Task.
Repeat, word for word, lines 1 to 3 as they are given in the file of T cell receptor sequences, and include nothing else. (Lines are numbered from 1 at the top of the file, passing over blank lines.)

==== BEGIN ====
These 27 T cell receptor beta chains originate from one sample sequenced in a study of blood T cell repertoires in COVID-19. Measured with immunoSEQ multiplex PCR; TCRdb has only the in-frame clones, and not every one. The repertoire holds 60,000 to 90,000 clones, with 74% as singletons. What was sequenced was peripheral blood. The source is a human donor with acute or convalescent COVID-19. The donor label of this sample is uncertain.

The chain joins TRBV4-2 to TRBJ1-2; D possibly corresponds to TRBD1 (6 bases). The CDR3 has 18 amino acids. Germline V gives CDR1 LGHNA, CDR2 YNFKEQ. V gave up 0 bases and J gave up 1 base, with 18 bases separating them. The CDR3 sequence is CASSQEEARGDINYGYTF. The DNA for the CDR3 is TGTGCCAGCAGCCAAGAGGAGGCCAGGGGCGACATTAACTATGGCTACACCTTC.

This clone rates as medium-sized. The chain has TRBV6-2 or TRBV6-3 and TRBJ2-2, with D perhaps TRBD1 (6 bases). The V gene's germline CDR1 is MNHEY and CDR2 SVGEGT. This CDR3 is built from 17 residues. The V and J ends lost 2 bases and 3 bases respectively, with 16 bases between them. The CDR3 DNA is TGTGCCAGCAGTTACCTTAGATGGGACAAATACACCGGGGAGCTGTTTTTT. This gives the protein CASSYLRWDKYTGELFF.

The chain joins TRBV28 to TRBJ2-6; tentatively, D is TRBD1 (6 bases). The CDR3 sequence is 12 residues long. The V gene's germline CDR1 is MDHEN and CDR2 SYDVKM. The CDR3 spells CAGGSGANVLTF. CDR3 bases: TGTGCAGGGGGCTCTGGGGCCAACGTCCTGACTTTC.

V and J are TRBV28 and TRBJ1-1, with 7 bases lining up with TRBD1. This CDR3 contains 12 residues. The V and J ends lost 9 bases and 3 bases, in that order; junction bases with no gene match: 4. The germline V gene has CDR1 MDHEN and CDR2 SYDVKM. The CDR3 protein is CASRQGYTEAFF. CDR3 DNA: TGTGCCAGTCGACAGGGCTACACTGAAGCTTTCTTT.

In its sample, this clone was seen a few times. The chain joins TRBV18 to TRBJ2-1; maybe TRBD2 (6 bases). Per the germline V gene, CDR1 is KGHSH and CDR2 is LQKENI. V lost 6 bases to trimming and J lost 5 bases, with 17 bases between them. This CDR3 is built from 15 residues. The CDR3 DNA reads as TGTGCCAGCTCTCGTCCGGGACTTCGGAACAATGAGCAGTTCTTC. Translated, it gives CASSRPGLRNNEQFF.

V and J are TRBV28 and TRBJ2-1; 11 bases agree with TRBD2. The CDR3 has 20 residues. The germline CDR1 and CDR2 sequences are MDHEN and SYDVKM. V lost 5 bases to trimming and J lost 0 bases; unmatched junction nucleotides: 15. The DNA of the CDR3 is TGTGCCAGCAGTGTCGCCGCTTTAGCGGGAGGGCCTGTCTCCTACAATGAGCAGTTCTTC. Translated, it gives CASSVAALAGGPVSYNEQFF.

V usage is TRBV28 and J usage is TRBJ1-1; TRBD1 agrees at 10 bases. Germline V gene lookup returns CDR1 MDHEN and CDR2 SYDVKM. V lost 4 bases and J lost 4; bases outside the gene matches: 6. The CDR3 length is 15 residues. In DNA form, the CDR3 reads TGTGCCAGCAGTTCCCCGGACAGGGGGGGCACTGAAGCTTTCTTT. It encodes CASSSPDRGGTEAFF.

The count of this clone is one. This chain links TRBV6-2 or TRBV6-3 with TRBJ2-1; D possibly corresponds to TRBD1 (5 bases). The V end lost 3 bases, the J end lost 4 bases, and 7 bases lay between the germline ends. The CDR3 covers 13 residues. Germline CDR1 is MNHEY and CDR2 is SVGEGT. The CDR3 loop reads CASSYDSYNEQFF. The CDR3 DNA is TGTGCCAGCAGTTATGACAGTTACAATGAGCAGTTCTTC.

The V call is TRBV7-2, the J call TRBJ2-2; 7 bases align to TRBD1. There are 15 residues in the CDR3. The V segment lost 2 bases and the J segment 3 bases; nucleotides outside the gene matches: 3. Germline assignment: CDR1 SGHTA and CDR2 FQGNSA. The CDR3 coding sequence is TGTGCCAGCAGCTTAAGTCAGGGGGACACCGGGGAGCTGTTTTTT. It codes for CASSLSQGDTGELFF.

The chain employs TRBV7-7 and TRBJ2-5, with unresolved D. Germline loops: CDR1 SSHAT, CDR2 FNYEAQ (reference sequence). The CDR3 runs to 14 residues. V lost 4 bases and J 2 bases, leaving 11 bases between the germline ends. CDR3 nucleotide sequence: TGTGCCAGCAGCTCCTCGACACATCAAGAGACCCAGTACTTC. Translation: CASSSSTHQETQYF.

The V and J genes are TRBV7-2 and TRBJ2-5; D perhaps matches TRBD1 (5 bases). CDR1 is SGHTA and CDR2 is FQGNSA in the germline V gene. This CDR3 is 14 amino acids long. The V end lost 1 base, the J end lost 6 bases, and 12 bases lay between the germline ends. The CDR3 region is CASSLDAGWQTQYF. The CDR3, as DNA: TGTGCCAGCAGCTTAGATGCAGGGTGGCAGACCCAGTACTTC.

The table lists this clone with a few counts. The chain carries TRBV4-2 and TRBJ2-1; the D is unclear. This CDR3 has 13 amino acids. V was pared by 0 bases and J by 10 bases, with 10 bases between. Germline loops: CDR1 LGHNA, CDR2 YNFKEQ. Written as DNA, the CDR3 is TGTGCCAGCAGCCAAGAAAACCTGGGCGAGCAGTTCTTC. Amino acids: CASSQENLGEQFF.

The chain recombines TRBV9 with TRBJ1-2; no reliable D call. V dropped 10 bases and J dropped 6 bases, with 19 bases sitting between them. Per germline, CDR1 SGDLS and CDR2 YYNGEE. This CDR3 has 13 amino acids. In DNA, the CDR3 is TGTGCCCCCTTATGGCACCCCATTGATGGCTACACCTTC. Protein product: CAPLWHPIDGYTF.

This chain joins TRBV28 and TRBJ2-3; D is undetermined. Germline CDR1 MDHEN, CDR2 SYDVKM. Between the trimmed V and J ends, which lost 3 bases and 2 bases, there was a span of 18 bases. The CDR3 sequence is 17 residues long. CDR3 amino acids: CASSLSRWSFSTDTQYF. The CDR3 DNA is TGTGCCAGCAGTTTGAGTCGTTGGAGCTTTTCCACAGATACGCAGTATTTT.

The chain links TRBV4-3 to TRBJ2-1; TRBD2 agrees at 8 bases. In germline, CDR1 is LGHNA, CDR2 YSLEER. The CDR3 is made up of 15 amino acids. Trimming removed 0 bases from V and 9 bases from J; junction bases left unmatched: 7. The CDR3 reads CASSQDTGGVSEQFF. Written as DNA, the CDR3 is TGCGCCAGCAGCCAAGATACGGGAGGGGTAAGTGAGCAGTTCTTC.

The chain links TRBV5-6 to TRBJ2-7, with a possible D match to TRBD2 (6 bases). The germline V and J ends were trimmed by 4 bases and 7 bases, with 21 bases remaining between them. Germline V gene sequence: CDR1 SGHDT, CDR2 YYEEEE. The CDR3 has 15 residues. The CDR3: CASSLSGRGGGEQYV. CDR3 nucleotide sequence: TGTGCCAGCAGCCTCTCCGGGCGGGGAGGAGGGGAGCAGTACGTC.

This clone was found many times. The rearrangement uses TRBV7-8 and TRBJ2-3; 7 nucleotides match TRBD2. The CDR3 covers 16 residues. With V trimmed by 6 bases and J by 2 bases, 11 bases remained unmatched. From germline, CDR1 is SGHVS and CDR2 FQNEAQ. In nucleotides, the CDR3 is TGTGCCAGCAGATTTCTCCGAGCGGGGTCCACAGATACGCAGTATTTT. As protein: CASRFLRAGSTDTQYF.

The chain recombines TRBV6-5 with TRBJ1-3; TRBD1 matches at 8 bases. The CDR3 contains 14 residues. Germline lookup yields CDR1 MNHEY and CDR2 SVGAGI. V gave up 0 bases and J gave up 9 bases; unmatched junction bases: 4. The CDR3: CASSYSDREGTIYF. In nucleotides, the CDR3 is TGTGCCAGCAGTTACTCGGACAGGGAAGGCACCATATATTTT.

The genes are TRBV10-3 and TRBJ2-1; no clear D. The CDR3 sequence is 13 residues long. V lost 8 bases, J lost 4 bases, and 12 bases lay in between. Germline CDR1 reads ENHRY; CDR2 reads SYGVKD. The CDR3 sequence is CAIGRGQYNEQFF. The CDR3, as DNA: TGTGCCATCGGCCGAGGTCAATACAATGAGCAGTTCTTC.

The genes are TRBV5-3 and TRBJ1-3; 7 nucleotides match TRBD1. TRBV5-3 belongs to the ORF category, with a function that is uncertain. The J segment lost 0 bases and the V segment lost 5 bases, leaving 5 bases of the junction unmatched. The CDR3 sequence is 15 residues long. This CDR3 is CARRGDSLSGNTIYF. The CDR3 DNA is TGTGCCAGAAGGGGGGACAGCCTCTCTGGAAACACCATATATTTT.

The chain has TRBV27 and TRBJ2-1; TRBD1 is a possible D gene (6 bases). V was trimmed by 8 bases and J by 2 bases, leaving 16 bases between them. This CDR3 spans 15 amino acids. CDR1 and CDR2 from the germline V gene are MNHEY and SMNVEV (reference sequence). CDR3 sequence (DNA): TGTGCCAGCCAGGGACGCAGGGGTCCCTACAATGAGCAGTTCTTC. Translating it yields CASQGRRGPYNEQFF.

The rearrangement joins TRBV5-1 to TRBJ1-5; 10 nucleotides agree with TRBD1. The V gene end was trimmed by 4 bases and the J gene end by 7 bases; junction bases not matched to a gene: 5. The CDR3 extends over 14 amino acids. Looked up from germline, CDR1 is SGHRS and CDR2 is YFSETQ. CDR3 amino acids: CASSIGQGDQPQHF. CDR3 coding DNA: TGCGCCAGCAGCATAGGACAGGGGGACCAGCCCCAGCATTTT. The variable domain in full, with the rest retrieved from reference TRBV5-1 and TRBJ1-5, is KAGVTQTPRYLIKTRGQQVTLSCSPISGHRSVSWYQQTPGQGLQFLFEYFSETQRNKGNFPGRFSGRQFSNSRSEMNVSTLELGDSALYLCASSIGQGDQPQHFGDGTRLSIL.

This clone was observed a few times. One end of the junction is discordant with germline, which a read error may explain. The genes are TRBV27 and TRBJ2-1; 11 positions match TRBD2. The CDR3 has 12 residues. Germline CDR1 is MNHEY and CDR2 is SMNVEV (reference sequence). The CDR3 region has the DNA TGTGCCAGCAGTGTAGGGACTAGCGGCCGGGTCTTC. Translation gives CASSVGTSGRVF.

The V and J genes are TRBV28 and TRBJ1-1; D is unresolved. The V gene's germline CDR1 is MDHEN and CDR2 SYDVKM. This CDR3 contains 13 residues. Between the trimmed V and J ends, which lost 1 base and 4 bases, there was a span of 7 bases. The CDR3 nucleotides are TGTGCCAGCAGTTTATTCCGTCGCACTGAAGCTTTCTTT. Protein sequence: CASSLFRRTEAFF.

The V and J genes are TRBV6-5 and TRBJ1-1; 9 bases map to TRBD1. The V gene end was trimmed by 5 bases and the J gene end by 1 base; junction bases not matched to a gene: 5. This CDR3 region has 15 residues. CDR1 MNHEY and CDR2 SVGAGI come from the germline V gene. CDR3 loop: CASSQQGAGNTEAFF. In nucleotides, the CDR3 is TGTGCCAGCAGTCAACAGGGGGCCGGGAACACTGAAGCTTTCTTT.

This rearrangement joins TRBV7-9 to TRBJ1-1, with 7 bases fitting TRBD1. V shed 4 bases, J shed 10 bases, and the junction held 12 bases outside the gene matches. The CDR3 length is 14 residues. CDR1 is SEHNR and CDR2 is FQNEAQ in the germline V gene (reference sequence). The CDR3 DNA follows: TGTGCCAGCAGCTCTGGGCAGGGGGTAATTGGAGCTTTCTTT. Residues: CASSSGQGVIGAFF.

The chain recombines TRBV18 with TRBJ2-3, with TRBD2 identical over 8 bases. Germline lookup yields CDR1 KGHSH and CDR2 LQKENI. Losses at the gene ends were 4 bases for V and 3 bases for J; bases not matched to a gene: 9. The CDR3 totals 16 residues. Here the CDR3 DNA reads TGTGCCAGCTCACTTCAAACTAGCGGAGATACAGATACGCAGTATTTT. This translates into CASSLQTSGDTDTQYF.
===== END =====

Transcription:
These 27 T cell receptor beta chains originate from one sample sequenced in a study of blood T cell repertoires in COVID-19. Measured with immunoSEQ multiplex PCR; TCRdb has only the in-frame clones, and not every one. The repertoire holds 60,000 to 90,000 clones, with 74% as singletons. What was sequenced was peripheral blood. The source is a human donor with acute or convalescent COVID-19. The donor label of this sample is uncertain.

The chain joins TRBV4-2 to TRBJ1-2; D possibly corresponds to TRBD1 (6 bases). The CDR3 has 18 amino acids. Germline V gives CDR1 LGHNA, CDR2 YNFKEQ. V gave up 0 bases and J gave up 1 base, with 18 bases separating them. The CDR3 sequence is CASSQEEARGDINYGYTF. The DNA for the CDR3 is TGTGCCAGCAGCCAAGAGGAGGCCAGGGGCGACATTAACTATGGCTACACCTTC.

This clone rates as medium-sized. The chain has TRBV6-2 or TRBV6-3 and TRBJ2-2, with D perhaps TRBD1 (6 bases). The V gene's germline CDR1 is MNHEY and CDR2 SVGEGT. This CDR3 is built from 17 residues. The V and J ends lost 2 bases and 3 bases respectively, with 16 bases between them. The CDR3 DNA is TGTGCCAGCAGTTACCTTAGATGGGACAAATACACCGGGGAGCTGTTTTTT. This gives the protein CASSYLRWDKYTGELFF.